The characters are superb--Jena is self deprecating but honest and witty, and she is always in pursuit of the self confidence she believes Skye possesses that will help her become the person she wishes she could be. Skye, on the other hand, is not quite as perfect nor balanced as she appears, and her isolation and search for what's missing in her life make for some interesting drama. Dakota may seem like a bit of a jerk at first, but his issues and how he learns to confront them redeem him with readers. And last but not least, Owen is smart and cute and quite funny, and will everyone cheering him on as he takes a huge risk for the girl he likes. These protagonists are real and genuine--they have some issues, but they learn how to sort through them and live their life to its fullest.

Carolyn Mackler is an intelligent and witty author, and Tangled is insightful and unforgettable. This charming story about chance encounters and life-changing events will be on the tip of readers' tongues for quite a while.

Cover Comments: This cover is very cute! The hearts and the pink in it make it very girly, but I do like how the hearts are connected. Very sweet!

ARC received from HarperTeen.

Wednesday, January 13, 2010

The Last Survivors Series by Susan Beth Pfeffer

A couple of years ago, Susan Beth Pfeffer came out with Life As We Knew It, a fascinating novel that imagines a world in which a meteor has struck the moon and pushed it closer to Earth. Catastrophes and post-apocalyptic like events ensue as volcanoes erupt, flooding along shores occurs, and people are left without food, clean water. and electricity. Life As We Knew It follows the diary entries of Miranda, a sixteen-year-old living in a small town in Pennsylvania as she and her mother and brothers do their best to prepare for and survive the coming winter when their safe, small hometown has been drastically altered.

The Dead and the Gone is the story of Alex Morales, a sixteen-year-old New Yorker whose parents were both lost in the chaos immediately following the moon's displacement, and who finds himself responsible for his two younger sisters. Both stories are riveting and oftentimes horrifically imaginative as each teen is affected in very different ways, and each book explores themes of humanity, love, and resilience.

I was very, very happy to discover the other day that Pfeffer is continuing the series with This World We Live In, in which Alex and Miranda's paths cross.

Here's the official summary:

"It's been a year since a meteor collided with the moon, catastrophically altering the earth’s climate. For Miranda Evans life as she knew it no longer exists. Her friends and neighbors are dead, the landscape is frozen, and food is increasingly scarce.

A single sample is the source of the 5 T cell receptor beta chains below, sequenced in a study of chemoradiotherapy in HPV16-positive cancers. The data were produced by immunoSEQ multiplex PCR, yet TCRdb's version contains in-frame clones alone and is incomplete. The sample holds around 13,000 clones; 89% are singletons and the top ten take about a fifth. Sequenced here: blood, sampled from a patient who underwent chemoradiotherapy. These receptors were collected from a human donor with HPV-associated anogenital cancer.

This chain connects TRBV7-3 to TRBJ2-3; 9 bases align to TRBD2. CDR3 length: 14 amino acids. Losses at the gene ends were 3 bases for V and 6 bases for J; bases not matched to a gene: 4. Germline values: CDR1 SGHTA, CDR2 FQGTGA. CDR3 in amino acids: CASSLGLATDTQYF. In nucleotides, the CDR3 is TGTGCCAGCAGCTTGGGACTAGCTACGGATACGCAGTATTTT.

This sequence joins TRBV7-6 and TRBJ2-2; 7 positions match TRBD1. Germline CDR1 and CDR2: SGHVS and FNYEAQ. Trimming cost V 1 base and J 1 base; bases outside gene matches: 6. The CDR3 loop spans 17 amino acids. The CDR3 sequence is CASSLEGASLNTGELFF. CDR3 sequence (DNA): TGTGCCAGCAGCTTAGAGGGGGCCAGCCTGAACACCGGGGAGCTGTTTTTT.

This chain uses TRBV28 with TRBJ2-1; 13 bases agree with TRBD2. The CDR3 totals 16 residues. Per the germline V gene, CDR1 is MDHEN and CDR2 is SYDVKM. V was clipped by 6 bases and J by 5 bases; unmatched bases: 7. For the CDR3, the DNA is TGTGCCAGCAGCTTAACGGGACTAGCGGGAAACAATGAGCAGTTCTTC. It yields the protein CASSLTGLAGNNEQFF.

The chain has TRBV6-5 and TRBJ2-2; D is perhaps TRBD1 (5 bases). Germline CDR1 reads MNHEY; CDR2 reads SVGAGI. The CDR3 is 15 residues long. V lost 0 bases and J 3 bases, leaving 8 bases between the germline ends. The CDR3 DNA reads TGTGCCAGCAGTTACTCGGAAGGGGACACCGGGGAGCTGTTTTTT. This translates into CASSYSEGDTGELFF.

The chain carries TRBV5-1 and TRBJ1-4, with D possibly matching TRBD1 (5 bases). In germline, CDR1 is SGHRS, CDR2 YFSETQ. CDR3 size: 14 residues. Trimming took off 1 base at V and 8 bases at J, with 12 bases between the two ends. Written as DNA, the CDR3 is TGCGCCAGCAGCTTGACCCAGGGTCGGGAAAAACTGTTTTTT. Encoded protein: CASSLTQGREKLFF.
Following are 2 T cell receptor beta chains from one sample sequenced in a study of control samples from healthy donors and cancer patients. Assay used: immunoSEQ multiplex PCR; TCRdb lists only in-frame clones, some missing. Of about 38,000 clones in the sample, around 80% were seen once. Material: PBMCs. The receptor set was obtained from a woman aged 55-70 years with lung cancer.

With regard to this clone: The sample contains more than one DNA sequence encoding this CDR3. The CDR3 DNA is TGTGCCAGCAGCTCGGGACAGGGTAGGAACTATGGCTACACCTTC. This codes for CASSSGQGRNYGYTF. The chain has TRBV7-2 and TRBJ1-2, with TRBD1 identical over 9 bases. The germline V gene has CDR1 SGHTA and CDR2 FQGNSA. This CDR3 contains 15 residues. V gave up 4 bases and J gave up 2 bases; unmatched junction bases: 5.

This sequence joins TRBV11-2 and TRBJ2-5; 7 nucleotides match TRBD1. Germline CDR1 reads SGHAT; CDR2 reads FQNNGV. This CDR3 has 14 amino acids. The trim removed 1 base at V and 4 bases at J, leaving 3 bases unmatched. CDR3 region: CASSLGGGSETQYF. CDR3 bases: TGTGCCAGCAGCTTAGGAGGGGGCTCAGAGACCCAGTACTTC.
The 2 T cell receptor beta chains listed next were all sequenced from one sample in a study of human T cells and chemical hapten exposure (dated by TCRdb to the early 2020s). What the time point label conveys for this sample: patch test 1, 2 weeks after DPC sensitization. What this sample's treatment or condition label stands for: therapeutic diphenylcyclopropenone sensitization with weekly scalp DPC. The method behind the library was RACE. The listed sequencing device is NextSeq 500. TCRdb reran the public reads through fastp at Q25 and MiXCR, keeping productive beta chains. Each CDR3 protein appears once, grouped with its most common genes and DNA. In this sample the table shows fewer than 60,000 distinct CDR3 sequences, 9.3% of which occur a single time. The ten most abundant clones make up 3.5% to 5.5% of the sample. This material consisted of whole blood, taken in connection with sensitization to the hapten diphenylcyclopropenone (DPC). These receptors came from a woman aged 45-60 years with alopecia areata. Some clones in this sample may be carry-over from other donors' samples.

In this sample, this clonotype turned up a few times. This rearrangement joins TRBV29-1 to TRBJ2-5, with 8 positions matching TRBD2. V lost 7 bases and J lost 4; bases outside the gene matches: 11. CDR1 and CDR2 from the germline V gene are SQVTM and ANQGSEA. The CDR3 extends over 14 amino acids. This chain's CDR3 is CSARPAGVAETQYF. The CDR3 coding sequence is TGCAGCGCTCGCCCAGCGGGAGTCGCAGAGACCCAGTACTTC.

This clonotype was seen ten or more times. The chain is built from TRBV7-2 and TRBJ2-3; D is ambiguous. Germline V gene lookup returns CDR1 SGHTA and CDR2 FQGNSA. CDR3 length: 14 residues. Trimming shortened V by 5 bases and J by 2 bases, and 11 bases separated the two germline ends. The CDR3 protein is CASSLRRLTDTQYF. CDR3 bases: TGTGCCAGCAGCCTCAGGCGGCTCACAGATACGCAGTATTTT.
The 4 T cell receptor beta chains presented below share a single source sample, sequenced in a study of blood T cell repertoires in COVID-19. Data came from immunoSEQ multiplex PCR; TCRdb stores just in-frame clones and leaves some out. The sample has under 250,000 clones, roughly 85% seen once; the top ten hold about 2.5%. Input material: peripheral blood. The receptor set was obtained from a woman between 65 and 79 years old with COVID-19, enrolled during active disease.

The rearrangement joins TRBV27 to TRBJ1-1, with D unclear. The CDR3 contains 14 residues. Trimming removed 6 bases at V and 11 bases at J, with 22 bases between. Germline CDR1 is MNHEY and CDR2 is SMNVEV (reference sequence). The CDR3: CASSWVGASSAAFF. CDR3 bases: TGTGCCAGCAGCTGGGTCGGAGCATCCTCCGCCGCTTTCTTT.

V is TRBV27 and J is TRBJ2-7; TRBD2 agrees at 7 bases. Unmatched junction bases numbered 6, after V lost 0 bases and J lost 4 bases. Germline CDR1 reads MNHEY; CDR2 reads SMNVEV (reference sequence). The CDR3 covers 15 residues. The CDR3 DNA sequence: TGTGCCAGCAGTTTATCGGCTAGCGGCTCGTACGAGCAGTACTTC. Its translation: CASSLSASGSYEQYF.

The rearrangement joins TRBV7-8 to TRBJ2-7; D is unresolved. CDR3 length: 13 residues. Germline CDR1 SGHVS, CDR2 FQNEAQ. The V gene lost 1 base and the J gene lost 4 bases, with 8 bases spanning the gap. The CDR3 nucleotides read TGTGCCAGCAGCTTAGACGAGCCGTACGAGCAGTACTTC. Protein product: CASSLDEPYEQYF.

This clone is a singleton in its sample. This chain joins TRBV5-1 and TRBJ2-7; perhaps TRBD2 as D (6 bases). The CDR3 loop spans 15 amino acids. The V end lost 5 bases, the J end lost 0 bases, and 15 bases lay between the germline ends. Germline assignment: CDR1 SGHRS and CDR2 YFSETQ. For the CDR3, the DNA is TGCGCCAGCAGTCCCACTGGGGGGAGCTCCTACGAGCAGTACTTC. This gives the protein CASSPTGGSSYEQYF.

The struggle to survive intensifies when Miranda’s father and stepmother arrive with a baby and three strangers in tow. One of the newcomers is Alex Morales, and as Miranda’s complicated feelings for him turn to love, his plans for his future thwart their relationship. Then a devastating tornado hits the town of Howell, and Miranda makes a decision that will change their lives forever."

I can't wait for this one, and am seriously envying those with advance copies! It will be released on April 1st, and I swear that date can't come soon enough! In the mean time, I will be rereading the first two.

Have you read this series yet? What did you think? If you haven't picked up Life As We Knew It, I definitely urge you to do so!

Edited to add: If you'd like to read my review of This World We Live In, click here. I was really, really disappointed with the conclusion of this trilogy. For those of you who read it, what do you think?

UPDATE AS OF 6-5-13! There is a fourth book in the series! It's called The Shade of the Moon, and it will be out on August 13th, 2013! Here is the summary:

"The eagerly awaited addition to the series begun with the New York Times best-seller Life As We Knew It, in which a meteor knocks the moon off its orbit and the world changes forever. It's been more than two years since Jon Evans and his family left Pennsylvania, hoping to find a safe place to live, yet Jon remains haunted by the deaths of those he loved. His prowess on a soccer field has guaranteed him a home in a well-protected enclave. But Jon is painfully aware that a missed goal, a careless word, even falling in love, can put his life and the lives of his mother, his sister Miranda, and her husband, Alex, in jeopardy. Can Jon risk doing what is right in a world gone so terribly wrong?"